The salestech market is a burgeoning ecosystem, whatever function a sales rep or sales ops personnel needs to pursue, there’s a tool for it. Be it, forecasting, direct dial systems, CRMs, CDPs, analytics – there’s a platform for everything.
But that does not signify that it’s time for sales teams to adopt all of those available sales technologies out there. What matters is, the adoption of a leaner salestech stack that can tie into other functions and goals (customer success, customer service, marketing and others) while helping teams unify their data and reports with a common business objective in mind.
Asking the right questions at the right time, to the right team members and stakeholders after analyzing where lags lie in your current sales process are crucial to achieving this.
In order to maintain a lean and mean salestech adoption process that eventually helps prove ROI and doesn’t peak costs without enabling end goals; here’s what can help –
Identify your Core Sales Cycle and Process
What works for one brand might not work as well for another in terms of a process. A B2C brand might find a lot of success selling their products via platforms like Instagram but a B2B technology sales rep will likely have more success over email, LinkedIn and cold calls based on recent reports.
Before adopting a salestech stack, what matters is for sales teams to unify on goals and processes at the brand level.
Will the brand like to pursue emails, cold calls, LinkedIn and then direct mail as their key channels: this itself helps identify the core salestech systems that will be needed and those that will eventually need to be integrated with centralized CRMs/CDPs to align marketing-sales efforts at the corporate level.
Or, will the brand want to pursue a stronger LinkedIn, Email, Webinar, Online event cycle to pursue prospects: this then triggers the need for a different set of salestech tools.
Having a core framework in place will then allow sales teams to have the same salestech seats and tools without causing silos among sub teams.
Based on the above, a current list of your SalesTech with a list of what else is needed helps identify added costs
Freemium versions of certain salestech and martech systems can allow you to do a part of your activity, to scale all of it and keep data and reports in central systems without exceeding data storage limits, paid packages or premium packs will be needed. To keep costs under control here, ensuring you know what your core process will look like helps a team identify what salestech from the existing adoption list can help while giving a better idea on what they may potentially need to add to their tech stack down the line to help with tech budget and operational estimates.
Evaluating whether current tools can do the job to reduce added adoption of salestech where needed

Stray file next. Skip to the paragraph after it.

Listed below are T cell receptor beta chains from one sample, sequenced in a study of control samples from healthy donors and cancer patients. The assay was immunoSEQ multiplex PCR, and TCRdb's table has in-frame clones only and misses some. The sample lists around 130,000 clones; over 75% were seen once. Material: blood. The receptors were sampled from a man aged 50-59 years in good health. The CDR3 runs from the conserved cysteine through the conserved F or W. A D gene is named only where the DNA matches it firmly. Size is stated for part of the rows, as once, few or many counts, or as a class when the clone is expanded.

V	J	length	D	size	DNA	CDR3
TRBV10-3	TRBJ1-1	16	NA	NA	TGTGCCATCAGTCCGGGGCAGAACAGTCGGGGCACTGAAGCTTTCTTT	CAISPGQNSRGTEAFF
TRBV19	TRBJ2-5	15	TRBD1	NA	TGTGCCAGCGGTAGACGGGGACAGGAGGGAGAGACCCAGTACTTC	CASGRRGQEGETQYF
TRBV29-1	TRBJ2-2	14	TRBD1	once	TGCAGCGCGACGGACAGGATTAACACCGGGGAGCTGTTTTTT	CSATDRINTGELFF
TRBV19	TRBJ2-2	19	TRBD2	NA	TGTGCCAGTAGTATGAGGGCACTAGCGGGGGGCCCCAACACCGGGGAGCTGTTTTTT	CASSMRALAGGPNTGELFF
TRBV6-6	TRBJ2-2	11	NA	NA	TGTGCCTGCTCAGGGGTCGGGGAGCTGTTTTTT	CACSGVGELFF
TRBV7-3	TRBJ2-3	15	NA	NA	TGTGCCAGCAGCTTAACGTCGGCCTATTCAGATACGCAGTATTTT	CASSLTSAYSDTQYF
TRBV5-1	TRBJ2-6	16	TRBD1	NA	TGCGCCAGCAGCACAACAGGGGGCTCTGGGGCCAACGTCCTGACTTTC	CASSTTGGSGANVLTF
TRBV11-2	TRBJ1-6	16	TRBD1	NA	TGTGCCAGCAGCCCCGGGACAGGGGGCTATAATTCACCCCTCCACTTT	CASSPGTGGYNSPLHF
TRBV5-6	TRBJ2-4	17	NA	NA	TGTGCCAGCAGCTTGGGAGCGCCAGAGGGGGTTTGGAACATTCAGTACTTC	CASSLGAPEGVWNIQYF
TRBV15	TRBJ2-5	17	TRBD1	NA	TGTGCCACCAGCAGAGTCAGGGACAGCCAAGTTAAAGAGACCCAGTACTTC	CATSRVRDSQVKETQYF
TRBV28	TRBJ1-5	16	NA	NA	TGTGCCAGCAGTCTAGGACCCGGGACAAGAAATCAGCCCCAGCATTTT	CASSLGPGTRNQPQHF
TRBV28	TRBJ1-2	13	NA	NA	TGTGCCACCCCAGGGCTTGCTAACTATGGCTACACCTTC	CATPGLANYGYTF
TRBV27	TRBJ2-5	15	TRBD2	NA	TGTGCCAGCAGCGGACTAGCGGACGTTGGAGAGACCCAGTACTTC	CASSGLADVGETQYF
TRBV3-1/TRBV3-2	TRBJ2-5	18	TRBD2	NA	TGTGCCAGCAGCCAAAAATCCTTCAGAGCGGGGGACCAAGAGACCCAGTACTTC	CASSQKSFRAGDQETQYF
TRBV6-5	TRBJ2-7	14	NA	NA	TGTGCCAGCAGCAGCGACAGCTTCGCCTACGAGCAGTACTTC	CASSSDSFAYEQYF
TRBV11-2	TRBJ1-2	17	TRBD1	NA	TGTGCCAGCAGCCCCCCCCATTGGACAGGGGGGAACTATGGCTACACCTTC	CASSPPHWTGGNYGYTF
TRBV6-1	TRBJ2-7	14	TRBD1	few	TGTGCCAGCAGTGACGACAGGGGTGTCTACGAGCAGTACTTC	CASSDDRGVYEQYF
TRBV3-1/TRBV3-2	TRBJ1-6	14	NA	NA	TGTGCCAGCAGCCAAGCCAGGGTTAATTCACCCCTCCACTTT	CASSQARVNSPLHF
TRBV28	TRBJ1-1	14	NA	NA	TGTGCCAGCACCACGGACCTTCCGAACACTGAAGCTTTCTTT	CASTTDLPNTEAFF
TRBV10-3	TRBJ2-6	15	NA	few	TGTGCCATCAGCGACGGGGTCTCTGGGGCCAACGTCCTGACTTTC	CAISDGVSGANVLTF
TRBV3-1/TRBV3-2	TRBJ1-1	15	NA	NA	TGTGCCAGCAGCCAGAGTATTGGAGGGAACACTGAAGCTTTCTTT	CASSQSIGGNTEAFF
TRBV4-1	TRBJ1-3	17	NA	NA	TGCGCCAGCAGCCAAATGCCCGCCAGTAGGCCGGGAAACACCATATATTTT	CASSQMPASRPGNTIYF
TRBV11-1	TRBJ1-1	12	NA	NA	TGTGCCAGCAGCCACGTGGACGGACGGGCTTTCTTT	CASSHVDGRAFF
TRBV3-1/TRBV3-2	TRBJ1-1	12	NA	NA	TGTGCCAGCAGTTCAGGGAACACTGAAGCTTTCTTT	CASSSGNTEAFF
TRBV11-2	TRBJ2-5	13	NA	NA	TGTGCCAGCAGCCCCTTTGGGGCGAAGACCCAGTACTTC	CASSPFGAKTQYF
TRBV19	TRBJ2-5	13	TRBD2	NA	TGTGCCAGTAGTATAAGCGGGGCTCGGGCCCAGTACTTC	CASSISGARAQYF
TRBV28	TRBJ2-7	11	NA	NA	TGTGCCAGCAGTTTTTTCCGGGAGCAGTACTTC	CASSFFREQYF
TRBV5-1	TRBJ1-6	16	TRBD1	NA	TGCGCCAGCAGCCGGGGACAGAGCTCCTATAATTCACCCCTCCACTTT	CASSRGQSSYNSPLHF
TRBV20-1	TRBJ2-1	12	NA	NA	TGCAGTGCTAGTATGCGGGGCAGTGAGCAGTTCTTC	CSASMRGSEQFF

Most salestech and martech systems offer integrations, plugins to keep things unified. In other cases, it is possible that existing salestech tools will actually have these ‘’hidden’’ features that can serve the purpose. Before going down the path of bagging a new salestech contract for a sales team: evaluating what is needed versus what is already part of the tech stack and then doubling down on whether existing systems have features or whether with the upgrade of the current package will allow those features to be unlocked can reduce new salestech onboarding and training costs as well.
Knowing what to measure
Adopting a variety of salestech can enable sales people but not measuring how those salestech tools enabled better sales can lead to an over adoption of technologies. After a sales cycle or process is defined and then let’s say: a team decides to drive their process with an added direct mail sending stage, knowing how much the direct mail campaign led to more sales in that month or quarter is crucial to understanding whether the process and tool (combined) enabled business goals or just drove unnecessary costs.
Trying to adopt all-in-one solutions
All in one solutions might cost more but they allow teams to have fewer tools to navigate. The secret today is not about adopting too many martech or salestech systems, but in having lean systems that drive end goals.
Tools like Apollo.io for instance, allow sales team members to find direct dials and other relevant prospect information while also giving sales reps features like email sequences automation, a VoIP to call through and even a sub domain email send facility to protect their main emails.
End Note: It’s an exciting time for salestech only if you know what to use!
To get the desired ROI from any salestech: a sales rep needs to know how to use the tool to the best of its capability. Too many salestech platforms can limit how much of each feature will be used because sales reps won’t have the time to optimize how they use all those various products.
Keeping your salestech lean and keeping it aligned to immediate sales processes and constantly re-evaluating how each of them is enabling sales people to do what they were hired to do – sell – can help businesses have a healthy salestech and sales cycle for the long term.